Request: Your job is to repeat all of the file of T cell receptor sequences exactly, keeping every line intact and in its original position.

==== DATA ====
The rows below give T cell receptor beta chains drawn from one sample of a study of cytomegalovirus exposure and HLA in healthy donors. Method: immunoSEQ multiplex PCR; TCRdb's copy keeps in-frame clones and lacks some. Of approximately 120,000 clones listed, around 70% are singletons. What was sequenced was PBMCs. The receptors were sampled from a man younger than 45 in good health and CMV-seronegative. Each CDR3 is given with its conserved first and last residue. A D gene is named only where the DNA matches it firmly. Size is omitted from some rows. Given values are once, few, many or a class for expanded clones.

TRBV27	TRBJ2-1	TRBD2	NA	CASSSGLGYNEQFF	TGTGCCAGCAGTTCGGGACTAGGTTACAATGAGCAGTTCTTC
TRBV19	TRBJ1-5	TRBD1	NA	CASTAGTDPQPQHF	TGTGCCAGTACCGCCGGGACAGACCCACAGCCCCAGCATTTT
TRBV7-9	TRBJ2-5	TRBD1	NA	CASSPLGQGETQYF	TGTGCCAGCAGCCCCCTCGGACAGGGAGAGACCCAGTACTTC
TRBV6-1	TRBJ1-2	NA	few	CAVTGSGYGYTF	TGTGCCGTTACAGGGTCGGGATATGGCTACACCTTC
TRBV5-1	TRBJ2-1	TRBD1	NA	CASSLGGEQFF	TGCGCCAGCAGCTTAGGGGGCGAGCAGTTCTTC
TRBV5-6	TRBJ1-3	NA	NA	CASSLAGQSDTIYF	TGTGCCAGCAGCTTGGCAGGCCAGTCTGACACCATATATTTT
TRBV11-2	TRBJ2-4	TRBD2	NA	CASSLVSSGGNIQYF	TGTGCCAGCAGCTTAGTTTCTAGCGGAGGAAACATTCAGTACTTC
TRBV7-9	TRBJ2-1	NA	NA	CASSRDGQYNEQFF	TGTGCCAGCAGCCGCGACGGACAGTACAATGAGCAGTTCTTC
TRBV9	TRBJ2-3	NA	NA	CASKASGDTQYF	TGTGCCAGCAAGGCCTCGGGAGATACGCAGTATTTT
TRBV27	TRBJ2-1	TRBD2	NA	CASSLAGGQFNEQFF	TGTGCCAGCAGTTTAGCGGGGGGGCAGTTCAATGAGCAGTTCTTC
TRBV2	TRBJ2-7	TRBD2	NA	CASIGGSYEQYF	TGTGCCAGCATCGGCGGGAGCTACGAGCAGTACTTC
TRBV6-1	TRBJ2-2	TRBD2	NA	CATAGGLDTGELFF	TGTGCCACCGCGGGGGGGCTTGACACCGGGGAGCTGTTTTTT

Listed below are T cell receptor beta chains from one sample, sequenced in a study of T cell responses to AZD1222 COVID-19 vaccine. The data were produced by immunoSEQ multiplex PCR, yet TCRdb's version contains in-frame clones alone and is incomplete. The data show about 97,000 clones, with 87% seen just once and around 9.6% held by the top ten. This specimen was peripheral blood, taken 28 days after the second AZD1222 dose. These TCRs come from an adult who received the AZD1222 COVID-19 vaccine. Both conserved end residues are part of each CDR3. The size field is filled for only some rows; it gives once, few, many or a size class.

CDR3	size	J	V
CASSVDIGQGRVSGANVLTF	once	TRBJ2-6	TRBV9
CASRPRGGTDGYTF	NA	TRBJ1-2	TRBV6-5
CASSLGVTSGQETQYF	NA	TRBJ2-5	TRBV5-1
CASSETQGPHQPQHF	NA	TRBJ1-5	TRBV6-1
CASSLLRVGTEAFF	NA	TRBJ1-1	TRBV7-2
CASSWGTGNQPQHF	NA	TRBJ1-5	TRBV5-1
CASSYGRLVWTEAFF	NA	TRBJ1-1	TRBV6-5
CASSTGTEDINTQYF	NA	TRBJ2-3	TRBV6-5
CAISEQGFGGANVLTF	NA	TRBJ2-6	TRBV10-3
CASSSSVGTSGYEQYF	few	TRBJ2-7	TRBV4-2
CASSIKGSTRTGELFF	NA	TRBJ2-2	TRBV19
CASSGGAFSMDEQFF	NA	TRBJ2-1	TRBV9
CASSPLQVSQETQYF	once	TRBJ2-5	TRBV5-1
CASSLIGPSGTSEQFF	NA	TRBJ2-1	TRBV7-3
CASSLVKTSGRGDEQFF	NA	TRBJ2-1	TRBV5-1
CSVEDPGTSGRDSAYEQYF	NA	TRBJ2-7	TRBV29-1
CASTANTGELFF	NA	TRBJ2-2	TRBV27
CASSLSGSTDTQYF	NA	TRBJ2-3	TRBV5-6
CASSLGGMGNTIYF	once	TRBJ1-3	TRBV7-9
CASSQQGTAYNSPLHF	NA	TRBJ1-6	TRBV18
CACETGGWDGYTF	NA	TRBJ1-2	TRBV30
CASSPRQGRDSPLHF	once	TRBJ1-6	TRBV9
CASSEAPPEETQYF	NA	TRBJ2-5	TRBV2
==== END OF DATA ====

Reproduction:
The rows below give T cell receptor beta chains drawn from one sample of a study of cytomegalovirus exposure and HLA in healthy donors. Method: immunoSEQ multiplex PCR; TCRdb's copy keeps in-frame clones and lacks some. Of approximately 120,000 clones listed, around 70% are singletons. What was sequenced was PBMCs. The receptors were sampled from a man younger than 45 in good health and CMV-seronegative. Each CDR3 is given with its conserved first and last residue. A D gene is named only where the DNA matches it firmly. Size is omitted from some rows. Given values are once, few, many or a class for expanded clones.

TRBV27	TRBJ2-1	TRBD2	NA	CASSSGLGYNEQFF	TGTGCCAGCAGTTCGGGACTAGGTTACAATGAGCAGTTCTTC
TRBV19	TRBJ1-5	TRBD1	NA	CASTAGTDPQPQHF	TGTGCCAGTACCGCCGGGACAGACCCACAGCCCCAGCATTTT
TRBV7-9	TRBJ2-5	TRBD1	NA	CASSPLGQGETQYF	TGTGCCAGCAGCCCCCTCGGACAGGGAGAGACCCAGTACTTC
TRBV6-1	TRBJ1-2	NA	few	CAVTGSGYGYTF	TGTGCCGTTACAGGGTCGGGATATGGCTACACCTTC
TRBV5-1	TRBJ2-1	TRBD1	NA	CASSLGGEQFF	TGCGCCAGCAGCTTAGGGGGCGAGCAGTTCTTC
TRBV5-6	TRBJ1-3	NA	NA	CASSLAGQSDTIYF	TGTGCCAGCAGCTTGGCAGGCCAGTCTGACACCATATATTTT
TRBV11-2	TRBJ2-4	TRBD2	NA	CASSLVSSGGNIQYF	TGTGCCAGCAGCTTAGTTTCTAGCGGAGGAAACATTCAGTACTTC
TRBV7-9	TRBJ2-1	NA	NA	CASSRDGQYNEQFF	TGTGCCAGCAGCCGCGACGGACAGTACAATGAGCAGTTCTTC
TRBV9	TRBJ2-3	NA	NA	CASKASGDTQYF	TGTGCCAGCAAGGCCTCGGGAGATACGCAGTATTTT
TRBV27	TRBJ2-1	TRBD2	NA	CASSLAGGQFNEQFF	TGTGCCAGCAGTTTAGCGGGGGGGCAGTTCAATGAGCAGTTCTTC
TRBV2	TRBJ2-7	TRBD2	NA	CASIGGSYEQYF	TGTGCCAGCATCGGCGGGAGCTACGAGCAGTACTTC
TRBV6-1	TRBJ2-2	TRBD2	NA	CATAGGLDTGELFF	TGTGCCACCGCGGGGGGGCTTGACACCGGGGAGCTGTTTTTT

Listed below are T cell receptor beta chains from one sample, sequenced in a study of T cell responses to AZD1222 COVID-19 vaccine. The data were produced by immunoSEQ multiplex PCR, yet TCRdb's version contains in-frame clones alone and is incomplete. The data show about 97,000 clones, with 87% seen just once and around 9.6% held by the top ten. This specimen was peripheral blood, taken 28 days after the second AZD1222 dose. These TCRs come from an adult who received the AZD1222 COVID-19 vaccine. Both conserved end residues are part of each CDR3. The size field is filled for only some rows; it gives once, few, many or a size class.

CDR3	size	J	V
CASSVDIGQGRVSGANVLTF	once	TRBJ2-6	TRBV9
CASRPRGGTDGYTF	NA	TRBJ1-2	TRBV6-5
CASSLGVTSGQETQYF	NA	TRBJ2-5	TRBV5-1
CASSETQGPHQPQHF	NA	TRBJ1-5	TRBV6-1
CASSLLRVGTEAFF	NA	TRBJ1-1	TRBV7-2
CASSWGTGNQPQHF	NA	TRBJ1-5	TRBV5-1
CASSYGRLVWTEAFF	NA	TRBJ1-1	TRBV6-5
CASSTGTEDINTQYF	NA	TRBJ2-3	TRBV6-5
CAISEQGFGGANVLTF	NA	TRBJ2-6	TRBV10-3
CASSSSVGTSGYEQYF	few	TRBJ2-7	TRBV4-2
CASSIKGSTRTGELFF	NA	TRBJ2-2	TRBV19
CASSGGAFSMDEQFF	NA	TRBJ2-1	TRBV9
CASSPLQVSQETQYF	once	TRBJ2-5	TRBV5-1
CASSLIGPSGTSEQFF	NA	TRBJ2-1	TRBV7-3
CASSLVKTSGRGDEQFF	NA	TRBJ2-1	TRBV5-1
CSVEDPGTSGRDSAYEQYF	NA	TRBJ2-7	TRBV29-1
CASTANTGELFF	NA	TRBJ2-2	TRBV27
CASSLSGSTDTQYF	NA	TRBJ2-3	TRBV5-6
CASSLGGMGNTIYF	once	TRBJ1-3	TRBV7-9
CASSQQGTAYNSPLHF	NA	TRBJ1-6	TRBV18
CACETGGWDGYTF	NA	TRBJ1-2	TRBV30
CASSPRQGRDSPLHF	once	TRBJ1-6	TRBV9
CASSEAPPEETQYF	NA	TRBJ2-5	TRBV2